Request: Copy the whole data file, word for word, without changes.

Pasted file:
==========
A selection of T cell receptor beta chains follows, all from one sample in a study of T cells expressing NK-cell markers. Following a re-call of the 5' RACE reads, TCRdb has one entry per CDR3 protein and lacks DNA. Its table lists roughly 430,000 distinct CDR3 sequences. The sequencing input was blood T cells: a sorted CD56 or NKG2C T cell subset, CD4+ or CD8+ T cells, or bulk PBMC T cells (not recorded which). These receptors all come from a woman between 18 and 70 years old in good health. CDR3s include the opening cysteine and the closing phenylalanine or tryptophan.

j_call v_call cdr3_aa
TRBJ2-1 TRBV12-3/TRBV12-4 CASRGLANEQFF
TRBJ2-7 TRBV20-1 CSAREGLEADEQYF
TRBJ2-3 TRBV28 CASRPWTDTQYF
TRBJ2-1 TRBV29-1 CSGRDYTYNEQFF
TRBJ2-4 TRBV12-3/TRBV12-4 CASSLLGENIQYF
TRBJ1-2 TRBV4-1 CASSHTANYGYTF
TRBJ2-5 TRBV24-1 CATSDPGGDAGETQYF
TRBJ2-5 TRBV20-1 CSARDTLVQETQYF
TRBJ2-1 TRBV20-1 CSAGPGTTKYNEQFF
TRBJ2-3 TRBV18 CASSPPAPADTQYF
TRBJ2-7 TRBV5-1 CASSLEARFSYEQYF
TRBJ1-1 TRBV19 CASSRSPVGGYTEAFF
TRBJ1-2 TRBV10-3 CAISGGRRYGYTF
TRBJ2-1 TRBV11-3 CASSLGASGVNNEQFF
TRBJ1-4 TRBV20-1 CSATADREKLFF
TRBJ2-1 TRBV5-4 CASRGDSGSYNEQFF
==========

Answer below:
A selection of T cell receptor beta chains follows, all from one sample in a study of T cells expressing NK-cell markers. Following a re-call of the 5' RACE reads, TCRdb has one entry per CDR3 protein and lacks DNA. Its table lists roughly 430,000 distinct CDR3 sequences. The sequencing input was blood T cells: a sorted CD56 or NKG2C T cell subset, CD4+ or CD8+ T cells, or bulk PBMC T cells (not recorded which). These receptors all come from a woman between 18 and 70 years old in good health. CDR3s include the opening cysteine and the closing phenylalanine or tryptophan.

j_call v_call cdr3_aa
TRBJ2-1 TRBV12-3/TRBV12-4 CASRGLANEQFF
TRBJ2-7 TRBV20-1 CSAREGLEADEQYF
TRBJ2-3 TRBV28 CASRPWTDTQYF
TRBJ2-1 TRBV29-1 CSGRDYTYNEQFF
TRBJ2-4 TRBV12-3/TRBV12-4 CASSLLGENIQYF
TRBJ1-2 TRBV4-1 CASSHTANYGYTF
TRBJ2-5 TRBV24-1 CATSDPGGDAGETQYF
TRBJ2-5 TRBV20-1 CSARDTLVQETQYF
TRBJ2-1 TRBV20-1 CSAGPGTTKYNEQFF
TRBJ2-3 TRBV18 CASSPPAPADTQYF
TRBJ2-7 TRBV5-1 CASSLEARFSYEQYF
TRBJ1-1 TRBV19 CASSRSPVGGYTEAFF
TRBJ1-2 TRBV10-3 CAISGGRRYGYTF
TRBJ2-1 TRBV11-3 CASSLGASGVNNEQFF
TRBJ1-4 TRBV20-1 CSATADREKLFF
TRBJ2-1 TRBV5-4 CASRGDSGSYNEQFF